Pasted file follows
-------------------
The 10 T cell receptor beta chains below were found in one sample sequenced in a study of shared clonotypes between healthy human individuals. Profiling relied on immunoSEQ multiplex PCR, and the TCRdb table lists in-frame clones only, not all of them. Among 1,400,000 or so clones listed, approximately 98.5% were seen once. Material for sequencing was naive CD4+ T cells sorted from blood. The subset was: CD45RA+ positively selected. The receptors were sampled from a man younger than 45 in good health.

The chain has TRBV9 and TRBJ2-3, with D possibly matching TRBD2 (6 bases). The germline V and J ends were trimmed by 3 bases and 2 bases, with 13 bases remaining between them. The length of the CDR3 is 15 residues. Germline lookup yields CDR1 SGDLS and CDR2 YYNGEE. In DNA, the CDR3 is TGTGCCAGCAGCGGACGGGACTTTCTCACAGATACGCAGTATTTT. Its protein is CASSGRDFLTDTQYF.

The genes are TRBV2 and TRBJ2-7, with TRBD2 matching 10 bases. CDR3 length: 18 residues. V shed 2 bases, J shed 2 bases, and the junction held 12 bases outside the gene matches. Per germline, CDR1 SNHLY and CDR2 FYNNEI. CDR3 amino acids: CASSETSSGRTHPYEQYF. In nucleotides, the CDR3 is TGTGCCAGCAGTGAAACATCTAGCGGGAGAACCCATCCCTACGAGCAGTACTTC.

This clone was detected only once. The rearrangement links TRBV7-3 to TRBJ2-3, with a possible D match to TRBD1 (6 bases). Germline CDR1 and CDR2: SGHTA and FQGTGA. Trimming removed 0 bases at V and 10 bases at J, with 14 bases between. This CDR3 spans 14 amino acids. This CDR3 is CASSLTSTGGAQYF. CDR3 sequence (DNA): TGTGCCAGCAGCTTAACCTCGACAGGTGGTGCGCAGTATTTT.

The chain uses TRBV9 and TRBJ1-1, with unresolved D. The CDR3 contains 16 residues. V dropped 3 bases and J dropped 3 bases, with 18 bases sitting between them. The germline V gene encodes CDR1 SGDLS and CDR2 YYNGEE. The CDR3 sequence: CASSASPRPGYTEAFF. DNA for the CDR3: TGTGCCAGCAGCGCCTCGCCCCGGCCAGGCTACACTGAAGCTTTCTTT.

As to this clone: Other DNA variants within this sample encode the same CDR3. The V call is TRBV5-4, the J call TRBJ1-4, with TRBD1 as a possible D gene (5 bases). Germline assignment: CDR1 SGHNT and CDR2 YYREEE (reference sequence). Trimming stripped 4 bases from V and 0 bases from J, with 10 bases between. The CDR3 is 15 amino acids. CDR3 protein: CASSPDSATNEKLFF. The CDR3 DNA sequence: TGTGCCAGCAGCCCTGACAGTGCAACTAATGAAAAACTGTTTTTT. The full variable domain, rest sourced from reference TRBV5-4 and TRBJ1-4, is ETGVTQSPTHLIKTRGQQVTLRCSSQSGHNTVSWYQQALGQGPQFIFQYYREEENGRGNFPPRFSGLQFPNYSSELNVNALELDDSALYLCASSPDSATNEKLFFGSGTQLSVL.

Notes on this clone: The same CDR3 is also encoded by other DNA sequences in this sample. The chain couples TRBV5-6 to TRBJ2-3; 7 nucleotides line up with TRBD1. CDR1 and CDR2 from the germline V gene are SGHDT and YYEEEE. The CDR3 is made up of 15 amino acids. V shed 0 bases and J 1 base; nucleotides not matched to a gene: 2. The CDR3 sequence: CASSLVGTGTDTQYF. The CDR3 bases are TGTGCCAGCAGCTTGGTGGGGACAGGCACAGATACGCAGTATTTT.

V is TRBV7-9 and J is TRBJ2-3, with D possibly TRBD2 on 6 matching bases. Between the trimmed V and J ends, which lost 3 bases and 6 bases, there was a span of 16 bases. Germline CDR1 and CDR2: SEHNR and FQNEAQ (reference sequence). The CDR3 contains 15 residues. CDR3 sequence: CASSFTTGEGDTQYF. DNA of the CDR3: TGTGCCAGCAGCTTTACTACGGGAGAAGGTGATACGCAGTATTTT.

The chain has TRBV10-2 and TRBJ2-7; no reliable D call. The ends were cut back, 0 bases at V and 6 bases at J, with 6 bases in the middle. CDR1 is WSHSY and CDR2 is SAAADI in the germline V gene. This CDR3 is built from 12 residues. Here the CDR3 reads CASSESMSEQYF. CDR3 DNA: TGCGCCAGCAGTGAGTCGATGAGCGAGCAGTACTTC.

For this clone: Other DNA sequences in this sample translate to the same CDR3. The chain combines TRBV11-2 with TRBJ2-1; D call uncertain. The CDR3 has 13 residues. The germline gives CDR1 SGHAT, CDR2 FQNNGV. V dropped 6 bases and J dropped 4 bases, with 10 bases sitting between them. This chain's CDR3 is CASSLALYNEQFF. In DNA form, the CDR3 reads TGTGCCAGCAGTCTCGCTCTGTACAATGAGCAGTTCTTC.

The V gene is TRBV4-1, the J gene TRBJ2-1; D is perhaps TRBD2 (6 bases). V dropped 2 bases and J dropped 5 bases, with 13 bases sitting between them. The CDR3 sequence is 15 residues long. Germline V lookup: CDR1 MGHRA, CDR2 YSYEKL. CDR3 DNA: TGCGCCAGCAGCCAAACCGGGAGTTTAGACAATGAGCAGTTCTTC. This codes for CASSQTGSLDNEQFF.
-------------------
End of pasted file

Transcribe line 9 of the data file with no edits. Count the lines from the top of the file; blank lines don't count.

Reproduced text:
The chain has TRBV10-2 and TRBJ2-7; no reliable D call. The ends were cut back, 0 bases at V and 6 bases at J, with 6 bases in the middle. CDR1 is WSHSY and CDR2 is SAAADI in the germline V gene. This CDR3 is built from 12 residues. Here the CDR3 reads CASSESMSEQYF. CDR3 DNA: TGCGCCAGCAGTGAGTCGATGAGCGAGCAGTACTTC.